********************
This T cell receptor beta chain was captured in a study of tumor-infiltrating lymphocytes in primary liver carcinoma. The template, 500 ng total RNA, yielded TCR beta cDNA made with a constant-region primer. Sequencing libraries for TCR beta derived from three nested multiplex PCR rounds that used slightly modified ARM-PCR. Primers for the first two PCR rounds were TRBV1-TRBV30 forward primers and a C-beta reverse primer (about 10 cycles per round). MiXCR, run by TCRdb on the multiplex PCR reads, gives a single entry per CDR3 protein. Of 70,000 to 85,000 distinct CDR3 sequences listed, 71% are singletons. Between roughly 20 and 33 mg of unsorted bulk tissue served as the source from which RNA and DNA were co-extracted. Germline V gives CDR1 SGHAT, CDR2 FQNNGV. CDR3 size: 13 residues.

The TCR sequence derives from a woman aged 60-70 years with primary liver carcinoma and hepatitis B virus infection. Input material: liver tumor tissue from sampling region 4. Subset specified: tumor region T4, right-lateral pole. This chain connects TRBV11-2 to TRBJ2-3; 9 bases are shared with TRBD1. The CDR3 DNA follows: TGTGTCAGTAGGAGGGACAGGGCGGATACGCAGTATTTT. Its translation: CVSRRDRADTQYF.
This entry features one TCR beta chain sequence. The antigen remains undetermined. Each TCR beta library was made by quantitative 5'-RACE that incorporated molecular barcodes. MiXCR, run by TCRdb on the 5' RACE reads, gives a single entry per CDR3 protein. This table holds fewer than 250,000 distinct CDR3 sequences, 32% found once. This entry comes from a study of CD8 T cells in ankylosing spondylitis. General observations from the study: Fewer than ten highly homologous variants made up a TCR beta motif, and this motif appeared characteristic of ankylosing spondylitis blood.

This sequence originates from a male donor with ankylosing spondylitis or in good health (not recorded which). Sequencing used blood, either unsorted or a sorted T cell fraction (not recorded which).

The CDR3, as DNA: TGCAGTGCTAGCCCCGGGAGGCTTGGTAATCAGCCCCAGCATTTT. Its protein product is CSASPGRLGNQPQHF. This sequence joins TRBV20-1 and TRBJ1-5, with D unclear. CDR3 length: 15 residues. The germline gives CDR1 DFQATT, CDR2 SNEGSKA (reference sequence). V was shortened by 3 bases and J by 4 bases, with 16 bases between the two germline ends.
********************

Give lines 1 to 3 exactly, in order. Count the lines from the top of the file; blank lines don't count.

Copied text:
This T cell receptor beta chain was captured in a study of tumor-infiltrating lymphocytes in primary liver carcinoma. The template, 500 ng total RNA, yielded TCR beta cDNA made with a constant-region primer. Sequencing libraries for TCR beta derived from three nested multiplex PCR rounds that used slightly modified ARM-PCR. Primers for the first two PCR rounds were TRBV1-TRBV30 forward primers and a C-beta reverse primer (about 10 cycles per round). MiXCR, run by TCRdb on the multiplex PCR reads, gives a single entry per CDR3 protein. Of 70,000 to 85,000 distinct CDR3 sequences listed, 71% are singletons. Between roughly 20 and 33 mg of unsorted bulk tissue served as the source from which RNA and DNA were co-extracted. Germline V gives CDR1 SGHAT, CDR2 FQNNGV. CDR3 size: 13 residues.

The TCR sequence derives from a woman aged 60-70 years with primary liver carcinoma and hepatitis B virus infection. Input material: liver tumor tissue from sampling region 4. Subset specified: tumor region T4, right-lateral pole. This chain connects TRBV11-2 to TRBJ2-3; 9 bases are shared with TRBD1. The CDR3 DNA follows: TGTGTCAGTAGGAGGGACAGGGCGGATACGCAGTATTTT. Its translation: CVSRRDRADTQYF.
This entry features one TCR beta chain sequence. The antigen remains undetermined. Each TCR beta library was made by quantitative 5'-RACE that incorporated molecular barcodes. MiXCR, run by TCRdb on the 5' RACE reads, gives a single entry per CDR3 protein. This table holds fewer than 250,000 distinct CDR3 sequences, 32% found once. This entry comes from a study of CD8 T cells in ankylosing spondylitis. General observations from the study: Fewer than ten highly homologous variants made up a TCR beta motif, and this motif appeared characteristic of ankylosing spondylitis blood.